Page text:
Residents continuously voiced their concerns to various local agencies as the diesel generators continued to run 24/7, with their first complaint to the air district last September.
Alistair Monroe, who has been a key opponent to Green Sage’s practices, said something changed when they looped in the California Department of Cannabis Control, which did a “total sting operation” in late August. Monroe said they visited the property numerous times to take photographs and film the violations in action.
A spokesperson for the department confirmed that it conducted an operation, but cannot share details as the investigation is ongoing.
“That was like the icing on the cake of what we needed,” Monroe said.
Shortly after, the air district’s attorney worked with the Oakland City Attorney’s Office to contact the generator rental company, United Rentals, to take a back-end approach to removing the power source off the property. Monroe said the rental company would be included in fines if they knowingly defied an abatement order.
“And then next thing you know, after two hours, all of the generators disappeared,” Monroe said. “The city agencies all started communicating and working together in alignment.”
It’s not necessarily a happy ending, however. Monroe said a neighbor of his died from respiratory failure shortly after the generators were shut down, and the effects of heavy pollution like this will long outweigh the time the generators were in place.
“Truly sad, and I would hate to think that’s the cause … but after two years, you’re going to see some damage,” Monroe said.
Residents have described the process as being “incredibly slow and completely ineffective,” saying they were “literally being poisoned” as Green Sage continued to operate despite a finalized abatement order.
“The District’s handling of this case sets a horrible precedent for how others in this industry can skirt the law without consequence,” reads a letter from residents in July. “We understand there are procedures that must be followed. We have followed the District’s procedures exactly as instructed. Green Sage has not.”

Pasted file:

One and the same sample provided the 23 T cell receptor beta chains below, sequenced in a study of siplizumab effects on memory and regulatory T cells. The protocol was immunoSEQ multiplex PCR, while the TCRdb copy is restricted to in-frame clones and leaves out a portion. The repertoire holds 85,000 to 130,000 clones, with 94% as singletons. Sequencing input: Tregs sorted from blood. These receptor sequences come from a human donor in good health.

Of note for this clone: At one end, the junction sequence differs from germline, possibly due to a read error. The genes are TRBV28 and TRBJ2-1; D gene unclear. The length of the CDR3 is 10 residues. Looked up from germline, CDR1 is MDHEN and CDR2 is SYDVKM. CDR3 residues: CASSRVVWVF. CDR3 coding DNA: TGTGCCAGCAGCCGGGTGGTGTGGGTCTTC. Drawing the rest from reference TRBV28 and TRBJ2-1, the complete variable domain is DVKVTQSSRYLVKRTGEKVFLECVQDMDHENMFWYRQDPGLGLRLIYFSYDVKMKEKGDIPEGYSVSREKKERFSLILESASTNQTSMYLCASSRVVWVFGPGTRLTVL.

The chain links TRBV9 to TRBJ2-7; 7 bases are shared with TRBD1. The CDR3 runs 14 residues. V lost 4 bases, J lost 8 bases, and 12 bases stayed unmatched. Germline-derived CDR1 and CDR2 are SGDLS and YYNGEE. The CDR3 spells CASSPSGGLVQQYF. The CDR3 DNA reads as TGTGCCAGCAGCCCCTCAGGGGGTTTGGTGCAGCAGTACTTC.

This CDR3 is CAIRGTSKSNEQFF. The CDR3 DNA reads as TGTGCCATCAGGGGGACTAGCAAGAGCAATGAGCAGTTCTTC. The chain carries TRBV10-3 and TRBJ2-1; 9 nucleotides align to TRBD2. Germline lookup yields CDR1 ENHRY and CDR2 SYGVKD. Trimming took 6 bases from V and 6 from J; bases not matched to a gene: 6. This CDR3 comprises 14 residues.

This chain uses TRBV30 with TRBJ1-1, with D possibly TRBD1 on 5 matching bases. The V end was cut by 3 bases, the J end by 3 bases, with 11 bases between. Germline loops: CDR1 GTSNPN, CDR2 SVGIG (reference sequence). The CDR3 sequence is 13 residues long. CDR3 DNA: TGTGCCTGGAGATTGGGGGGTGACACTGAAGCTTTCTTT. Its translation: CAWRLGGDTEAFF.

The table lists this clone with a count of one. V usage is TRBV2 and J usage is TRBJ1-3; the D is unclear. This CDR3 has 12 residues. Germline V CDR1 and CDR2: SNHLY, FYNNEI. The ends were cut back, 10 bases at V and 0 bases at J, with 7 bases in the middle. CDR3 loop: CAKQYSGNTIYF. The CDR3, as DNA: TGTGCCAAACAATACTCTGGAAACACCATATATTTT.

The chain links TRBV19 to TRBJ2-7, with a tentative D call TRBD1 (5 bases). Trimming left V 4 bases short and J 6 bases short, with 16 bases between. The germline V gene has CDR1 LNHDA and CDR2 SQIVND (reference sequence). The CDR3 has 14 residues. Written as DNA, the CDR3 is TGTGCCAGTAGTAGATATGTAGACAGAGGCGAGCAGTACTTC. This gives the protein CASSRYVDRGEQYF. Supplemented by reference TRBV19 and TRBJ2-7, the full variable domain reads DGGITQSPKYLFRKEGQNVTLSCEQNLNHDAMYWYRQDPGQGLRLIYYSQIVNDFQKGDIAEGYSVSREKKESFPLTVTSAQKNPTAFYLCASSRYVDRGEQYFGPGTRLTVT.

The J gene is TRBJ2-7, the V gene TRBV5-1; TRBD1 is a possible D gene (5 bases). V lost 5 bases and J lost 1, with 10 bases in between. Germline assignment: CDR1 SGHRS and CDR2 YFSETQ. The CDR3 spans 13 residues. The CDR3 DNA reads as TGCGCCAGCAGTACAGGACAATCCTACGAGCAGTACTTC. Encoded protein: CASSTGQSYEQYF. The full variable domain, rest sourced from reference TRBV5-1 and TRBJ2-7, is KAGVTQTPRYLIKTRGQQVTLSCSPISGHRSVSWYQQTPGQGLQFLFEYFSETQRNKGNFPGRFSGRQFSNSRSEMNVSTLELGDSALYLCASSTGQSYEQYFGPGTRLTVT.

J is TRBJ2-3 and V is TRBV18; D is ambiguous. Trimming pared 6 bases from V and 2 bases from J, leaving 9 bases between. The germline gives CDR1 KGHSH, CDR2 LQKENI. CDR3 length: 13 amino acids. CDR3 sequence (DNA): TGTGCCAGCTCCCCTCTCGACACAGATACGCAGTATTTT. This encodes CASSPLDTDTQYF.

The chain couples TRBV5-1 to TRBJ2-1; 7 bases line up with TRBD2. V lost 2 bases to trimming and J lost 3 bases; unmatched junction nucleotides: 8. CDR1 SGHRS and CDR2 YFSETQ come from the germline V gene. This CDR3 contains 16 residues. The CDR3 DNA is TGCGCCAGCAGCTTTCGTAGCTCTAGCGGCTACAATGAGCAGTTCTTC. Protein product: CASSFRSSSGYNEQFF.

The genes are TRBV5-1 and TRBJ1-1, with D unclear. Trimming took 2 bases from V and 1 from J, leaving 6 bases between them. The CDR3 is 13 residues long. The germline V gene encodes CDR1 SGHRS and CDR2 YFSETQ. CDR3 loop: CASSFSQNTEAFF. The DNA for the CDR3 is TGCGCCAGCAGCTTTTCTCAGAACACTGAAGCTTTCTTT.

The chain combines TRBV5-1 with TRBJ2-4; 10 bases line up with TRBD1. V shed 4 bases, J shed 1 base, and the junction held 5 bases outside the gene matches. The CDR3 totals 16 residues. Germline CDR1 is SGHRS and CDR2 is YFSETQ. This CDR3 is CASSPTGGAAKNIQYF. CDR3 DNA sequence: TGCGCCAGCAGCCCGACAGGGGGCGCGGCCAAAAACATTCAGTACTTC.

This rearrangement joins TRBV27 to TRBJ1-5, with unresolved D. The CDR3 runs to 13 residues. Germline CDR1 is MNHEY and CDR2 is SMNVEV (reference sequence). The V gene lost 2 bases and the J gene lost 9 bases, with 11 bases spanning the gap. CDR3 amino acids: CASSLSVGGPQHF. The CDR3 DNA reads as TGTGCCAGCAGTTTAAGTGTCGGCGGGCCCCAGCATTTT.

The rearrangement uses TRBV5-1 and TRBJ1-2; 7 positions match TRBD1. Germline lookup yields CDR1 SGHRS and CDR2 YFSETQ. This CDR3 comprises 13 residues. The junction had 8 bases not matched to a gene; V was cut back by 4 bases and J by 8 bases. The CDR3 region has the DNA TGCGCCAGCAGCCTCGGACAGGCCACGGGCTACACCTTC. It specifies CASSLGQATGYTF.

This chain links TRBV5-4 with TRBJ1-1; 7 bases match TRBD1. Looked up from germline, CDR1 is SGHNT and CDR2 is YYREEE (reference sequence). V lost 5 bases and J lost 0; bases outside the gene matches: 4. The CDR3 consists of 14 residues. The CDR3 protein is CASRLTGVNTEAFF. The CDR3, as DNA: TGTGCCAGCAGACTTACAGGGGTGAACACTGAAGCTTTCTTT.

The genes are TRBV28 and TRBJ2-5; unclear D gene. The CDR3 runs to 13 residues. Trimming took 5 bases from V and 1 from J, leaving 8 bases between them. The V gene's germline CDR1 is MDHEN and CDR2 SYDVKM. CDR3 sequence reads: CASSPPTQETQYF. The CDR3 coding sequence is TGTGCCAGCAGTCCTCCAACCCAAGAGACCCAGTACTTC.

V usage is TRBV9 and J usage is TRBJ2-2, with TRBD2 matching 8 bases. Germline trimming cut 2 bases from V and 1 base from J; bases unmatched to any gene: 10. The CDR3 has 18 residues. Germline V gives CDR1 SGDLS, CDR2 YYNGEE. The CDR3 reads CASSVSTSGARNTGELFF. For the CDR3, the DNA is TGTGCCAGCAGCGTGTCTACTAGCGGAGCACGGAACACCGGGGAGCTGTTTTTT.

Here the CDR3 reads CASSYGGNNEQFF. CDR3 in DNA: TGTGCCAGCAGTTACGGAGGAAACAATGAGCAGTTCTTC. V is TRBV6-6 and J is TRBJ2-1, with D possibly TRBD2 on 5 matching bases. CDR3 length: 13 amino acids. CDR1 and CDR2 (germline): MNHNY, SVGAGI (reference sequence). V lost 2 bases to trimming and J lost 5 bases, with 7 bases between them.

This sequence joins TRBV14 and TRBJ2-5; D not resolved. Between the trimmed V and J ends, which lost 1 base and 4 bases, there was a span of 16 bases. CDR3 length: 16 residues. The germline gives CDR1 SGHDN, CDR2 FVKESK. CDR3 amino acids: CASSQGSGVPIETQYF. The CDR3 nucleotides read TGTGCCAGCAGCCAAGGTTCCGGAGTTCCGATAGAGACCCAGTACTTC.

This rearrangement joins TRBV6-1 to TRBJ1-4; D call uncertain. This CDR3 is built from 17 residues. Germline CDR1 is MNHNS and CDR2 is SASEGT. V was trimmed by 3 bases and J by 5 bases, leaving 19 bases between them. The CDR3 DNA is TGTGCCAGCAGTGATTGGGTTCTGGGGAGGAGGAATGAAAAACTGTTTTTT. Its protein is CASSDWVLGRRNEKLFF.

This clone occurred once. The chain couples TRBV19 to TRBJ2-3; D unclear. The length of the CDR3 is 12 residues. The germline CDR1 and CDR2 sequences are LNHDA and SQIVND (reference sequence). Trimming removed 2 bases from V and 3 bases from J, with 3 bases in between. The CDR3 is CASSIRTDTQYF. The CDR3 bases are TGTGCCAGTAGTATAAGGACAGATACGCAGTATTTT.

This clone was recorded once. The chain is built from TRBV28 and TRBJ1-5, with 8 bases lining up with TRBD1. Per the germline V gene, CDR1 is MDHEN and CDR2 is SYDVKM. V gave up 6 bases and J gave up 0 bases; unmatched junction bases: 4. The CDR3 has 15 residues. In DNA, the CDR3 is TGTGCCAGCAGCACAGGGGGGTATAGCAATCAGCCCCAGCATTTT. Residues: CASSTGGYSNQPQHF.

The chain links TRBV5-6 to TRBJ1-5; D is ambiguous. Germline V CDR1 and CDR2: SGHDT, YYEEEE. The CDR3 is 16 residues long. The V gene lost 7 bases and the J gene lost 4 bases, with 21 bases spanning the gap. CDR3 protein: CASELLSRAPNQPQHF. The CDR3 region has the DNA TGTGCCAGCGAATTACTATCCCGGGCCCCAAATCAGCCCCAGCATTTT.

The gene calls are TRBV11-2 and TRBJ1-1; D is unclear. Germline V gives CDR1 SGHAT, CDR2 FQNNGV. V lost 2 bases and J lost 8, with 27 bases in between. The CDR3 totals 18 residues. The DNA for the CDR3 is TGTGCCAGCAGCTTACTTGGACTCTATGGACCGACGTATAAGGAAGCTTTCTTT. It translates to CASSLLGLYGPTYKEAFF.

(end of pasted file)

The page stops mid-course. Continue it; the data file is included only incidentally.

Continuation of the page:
Cannery residents paired with environmental advocacy groups Center for Environmental Health and the Environmental Democracy Project to initiate a lawsuit under the federal Clean Air Act and California’s Proposition 65 — the requirement for businesses to inform residents about exposure to harmful chemicals. The legal team won the injunction, which was used to prompt the city’s negotiation with United Rentals.
“Stopping the exposure to the toxic diesel exhaust from this one facility will be a critical first step to advance environmental justice for the residents of East Oakland, but work will remain to create systemic changes that prevent this from happening again,” said Karina Gomez, community engagement manager at CEH.
But Tanya Boyce, executive director of EDP, said government regulators failed to adequately respond to this violation, leaving her and other advocates to take legal matters in their own hands. There’s victory here, but Boyce said the government’s slow reaction to environmental violations is not sustainable.